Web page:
In the wake of Nick Diaz testing positive (again) for marijuana use the debate surrounding whether or not pot should be considered a performance enhancing drug has sprung back up. While not weighed as heavily as certain banned substances, like steroids, a fighter with THC in his/her system is still subject to a fine and lengthy suspension. However, many would argue even that is too severe a penalty for a drug providing effects few would see as beneficial to an athlete’s career.
They would be wrong, as there are a handful of reasons marijuana should be policed as a means of avoiding any fighter receiving a chemically-based competitive advantage over another.
Using Diaz as the example, bear in mind he wasn’t blazing up backstage before his fight with Carlos Condit at UFC 143. It occurred in the time preceding their pairing with him quitting a little over a week out in order to sweat any lingering traces out, a process he’s publicly admitted to doing in the past but obviously failed to achieve this time around. If you think he wasn’t smoking pot during the build up before beating B.J. Penn you’re kidding yourself. He just slipped up this time around in terms of cleaning out his system.
The Hollywood image of marijuana users as goofy stoners is a caricature of the real thing with countless successful individuals inhaling on a regular basis. Diaz is among them, though unfortunately he’s in a profession where it doesn’t mesh with policy. The reality is smoking pot affects people differently. While it may make some users lethargic or incoherent it eases anxiety for others, allowing them to focus on a certain task rather than the worries of the world. It can also numb the body, serving as a painkiller, and improves appetite.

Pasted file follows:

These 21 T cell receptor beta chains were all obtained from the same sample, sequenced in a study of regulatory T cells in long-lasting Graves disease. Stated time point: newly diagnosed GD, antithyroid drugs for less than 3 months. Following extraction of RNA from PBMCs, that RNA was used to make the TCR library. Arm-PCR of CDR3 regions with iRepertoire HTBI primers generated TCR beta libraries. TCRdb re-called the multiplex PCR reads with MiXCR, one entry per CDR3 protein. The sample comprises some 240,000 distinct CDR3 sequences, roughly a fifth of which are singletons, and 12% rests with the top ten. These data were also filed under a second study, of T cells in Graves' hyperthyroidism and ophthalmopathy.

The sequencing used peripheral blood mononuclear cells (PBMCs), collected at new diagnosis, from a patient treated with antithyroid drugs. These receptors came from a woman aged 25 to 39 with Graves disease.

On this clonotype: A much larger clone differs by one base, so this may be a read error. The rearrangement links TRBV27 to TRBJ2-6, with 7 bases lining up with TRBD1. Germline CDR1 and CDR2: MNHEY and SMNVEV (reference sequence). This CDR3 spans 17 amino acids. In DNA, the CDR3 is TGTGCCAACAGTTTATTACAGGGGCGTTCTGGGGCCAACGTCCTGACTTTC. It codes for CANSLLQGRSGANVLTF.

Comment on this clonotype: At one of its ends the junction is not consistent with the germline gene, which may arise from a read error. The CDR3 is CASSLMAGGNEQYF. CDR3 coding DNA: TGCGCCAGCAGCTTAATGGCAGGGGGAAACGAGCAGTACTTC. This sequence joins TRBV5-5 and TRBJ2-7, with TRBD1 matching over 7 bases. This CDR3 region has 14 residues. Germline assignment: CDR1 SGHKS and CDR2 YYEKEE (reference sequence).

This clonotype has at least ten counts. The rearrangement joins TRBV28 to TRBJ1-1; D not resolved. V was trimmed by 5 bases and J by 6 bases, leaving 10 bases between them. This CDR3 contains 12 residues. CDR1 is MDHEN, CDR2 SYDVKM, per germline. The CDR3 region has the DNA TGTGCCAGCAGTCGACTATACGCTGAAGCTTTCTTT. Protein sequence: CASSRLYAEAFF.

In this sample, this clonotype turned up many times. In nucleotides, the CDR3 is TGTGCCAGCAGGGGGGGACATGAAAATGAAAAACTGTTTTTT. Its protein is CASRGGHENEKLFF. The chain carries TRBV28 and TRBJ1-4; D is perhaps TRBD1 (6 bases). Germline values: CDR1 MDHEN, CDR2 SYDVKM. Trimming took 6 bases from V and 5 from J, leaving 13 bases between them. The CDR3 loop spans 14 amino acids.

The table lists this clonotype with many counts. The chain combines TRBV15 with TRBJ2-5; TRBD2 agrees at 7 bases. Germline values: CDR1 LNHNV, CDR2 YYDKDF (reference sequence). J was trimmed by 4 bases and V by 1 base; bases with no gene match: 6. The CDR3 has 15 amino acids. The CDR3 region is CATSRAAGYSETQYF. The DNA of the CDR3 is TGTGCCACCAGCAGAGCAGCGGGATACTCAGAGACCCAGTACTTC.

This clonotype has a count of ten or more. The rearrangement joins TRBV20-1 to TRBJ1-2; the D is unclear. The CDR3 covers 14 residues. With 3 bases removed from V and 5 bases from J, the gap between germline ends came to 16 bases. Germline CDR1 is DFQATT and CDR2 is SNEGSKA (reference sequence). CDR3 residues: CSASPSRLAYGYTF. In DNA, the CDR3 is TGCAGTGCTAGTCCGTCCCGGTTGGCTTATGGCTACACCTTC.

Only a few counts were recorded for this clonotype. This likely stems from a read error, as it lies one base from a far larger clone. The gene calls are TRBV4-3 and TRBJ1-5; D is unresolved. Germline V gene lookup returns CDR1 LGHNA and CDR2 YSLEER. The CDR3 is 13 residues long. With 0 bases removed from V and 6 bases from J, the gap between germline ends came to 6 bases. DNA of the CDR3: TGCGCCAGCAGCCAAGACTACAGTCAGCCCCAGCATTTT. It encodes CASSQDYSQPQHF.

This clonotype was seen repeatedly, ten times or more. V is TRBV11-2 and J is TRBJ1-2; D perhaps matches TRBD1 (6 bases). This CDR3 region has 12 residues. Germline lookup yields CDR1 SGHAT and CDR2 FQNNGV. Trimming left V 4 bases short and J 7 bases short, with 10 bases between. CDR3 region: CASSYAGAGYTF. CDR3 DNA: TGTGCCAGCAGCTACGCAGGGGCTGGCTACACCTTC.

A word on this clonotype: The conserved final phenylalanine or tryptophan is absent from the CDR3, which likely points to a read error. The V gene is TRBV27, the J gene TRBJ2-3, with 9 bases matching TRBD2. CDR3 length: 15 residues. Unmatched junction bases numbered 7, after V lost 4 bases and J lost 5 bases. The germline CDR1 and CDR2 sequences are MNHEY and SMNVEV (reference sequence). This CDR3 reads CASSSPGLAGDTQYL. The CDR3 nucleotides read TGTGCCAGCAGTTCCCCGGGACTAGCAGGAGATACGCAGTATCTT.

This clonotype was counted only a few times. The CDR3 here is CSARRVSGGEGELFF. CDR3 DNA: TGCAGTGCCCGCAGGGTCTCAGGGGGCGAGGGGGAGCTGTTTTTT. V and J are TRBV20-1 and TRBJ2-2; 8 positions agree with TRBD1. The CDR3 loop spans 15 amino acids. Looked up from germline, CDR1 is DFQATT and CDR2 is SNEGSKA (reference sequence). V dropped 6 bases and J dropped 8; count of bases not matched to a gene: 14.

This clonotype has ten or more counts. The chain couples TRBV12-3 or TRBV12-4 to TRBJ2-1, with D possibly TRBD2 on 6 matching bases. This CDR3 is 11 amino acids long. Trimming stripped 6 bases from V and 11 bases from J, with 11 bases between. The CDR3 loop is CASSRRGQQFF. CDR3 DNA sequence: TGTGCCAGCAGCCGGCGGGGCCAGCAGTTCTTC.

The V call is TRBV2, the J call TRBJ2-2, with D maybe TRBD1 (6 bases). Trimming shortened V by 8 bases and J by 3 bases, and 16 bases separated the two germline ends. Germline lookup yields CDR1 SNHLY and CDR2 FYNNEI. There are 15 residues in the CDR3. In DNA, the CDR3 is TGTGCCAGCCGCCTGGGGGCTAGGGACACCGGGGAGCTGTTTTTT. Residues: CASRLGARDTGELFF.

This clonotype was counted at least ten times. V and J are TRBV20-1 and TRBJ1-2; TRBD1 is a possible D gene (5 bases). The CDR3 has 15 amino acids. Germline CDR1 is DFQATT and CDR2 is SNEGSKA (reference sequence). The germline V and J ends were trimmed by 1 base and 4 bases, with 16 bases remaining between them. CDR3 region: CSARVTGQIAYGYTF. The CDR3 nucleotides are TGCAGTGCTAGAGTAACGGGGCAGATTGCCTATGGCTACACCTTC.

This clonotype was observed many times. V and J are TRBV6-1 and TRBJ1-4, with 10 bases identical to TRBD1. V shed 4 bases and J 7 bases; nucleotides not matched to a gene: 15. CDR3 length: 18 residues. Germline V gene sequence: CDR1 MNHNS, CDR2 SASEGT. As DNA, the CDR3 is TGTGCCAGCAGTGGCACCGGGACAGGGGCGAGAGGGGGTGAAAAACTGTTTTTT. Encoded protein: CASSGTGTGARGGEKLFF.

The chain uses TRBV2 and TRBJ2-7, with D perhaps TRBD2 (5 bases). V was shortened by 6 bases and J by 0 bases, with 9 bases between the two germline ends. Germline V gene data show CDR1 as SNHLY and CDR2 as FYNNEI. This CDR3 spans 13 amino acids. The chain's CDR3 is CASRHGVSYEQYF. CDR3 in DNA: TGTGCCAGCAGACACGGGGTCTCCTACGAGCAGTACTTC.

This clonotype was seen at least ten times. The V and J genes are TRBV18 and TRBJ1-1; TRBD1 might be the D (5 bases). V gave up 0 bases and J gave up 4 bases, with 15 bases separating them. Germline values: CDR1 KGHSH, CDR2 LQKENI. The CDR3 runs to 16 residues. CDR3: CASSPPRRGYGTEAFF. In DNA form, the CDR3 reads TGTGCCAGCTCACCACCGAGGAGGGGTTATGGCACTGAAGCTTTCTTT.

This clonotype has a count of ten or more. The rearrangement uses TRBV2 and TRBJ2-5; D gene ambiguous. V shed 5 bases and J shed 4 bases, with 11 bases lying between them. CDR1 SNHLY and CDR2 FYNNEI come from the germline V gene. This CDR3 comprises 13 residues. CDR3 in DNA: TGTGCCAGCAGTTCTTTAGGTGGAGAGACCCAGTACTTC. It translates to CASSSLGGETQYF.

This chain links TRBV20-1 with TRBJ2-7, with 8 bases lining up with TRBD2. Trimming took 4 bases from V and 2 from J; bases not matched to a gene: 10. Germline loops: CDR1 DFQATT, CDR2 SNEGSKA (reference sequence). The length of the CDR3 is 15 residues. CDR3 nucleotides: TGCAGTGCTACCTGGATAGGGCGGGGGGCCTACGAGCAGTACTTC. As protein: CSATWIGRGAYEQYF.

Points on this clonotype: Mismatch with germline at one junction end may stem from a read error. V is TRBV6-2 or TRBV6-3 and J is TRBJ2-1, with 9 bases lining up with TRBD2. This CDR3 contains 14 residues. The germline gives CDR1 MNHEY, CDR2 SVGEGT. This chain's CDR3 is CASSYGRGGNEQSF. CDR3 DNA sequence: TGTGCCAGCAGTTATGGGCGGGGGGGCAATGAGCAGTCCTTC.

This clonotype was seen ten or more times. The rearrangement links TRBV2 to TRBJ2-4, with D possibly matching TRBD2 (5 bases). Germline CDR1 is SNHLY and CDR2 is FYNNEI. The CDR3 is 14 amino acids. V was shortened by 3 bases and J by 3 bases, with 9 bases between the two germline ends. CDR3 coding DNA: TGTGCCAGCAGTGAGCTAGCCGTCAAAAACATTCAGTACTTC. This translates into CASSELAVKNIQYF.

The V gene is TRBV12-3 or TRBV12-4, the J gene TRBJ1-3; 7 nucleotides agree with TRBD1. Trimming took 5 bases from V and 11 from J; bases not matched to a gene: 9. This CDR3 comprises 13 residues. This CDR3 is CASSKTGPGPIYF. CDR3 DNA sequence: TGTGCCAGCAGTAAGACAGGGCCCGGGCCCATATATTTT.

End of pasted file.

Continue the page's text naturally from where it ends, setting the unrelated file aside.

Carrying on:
Without question those are all characteristics showing why rolling a joint after rolling in a gi could be beneficial to a fighter, especially Diaz whose dislike of media-related obligations and the circus surrounding MMA is well-documented. With the spotlight on him for UFC 143 and Primetime cameras around there’s no doubt he was feeling more overwhelmed than normal, a prime reason in itself for him to need the escape weed provides.
For those reasons I have no problem with the way athletic commissions test for or penalize marijuana use. I also am okay with fighters smoking it, as there are tons of drugs that have similar effects and are permissible. The only difference is legality. It’s a shame Diaz couldn’t play right this time and it will cost him a lot of money based on missed time. It will also cost fans the pleasure of seeing him in the cage. But it’s not the wrong call based on the rules of the game.
What do you think about the subject on today’s “Opening Round”? Tell us on our Twitter account (@mmatraining)!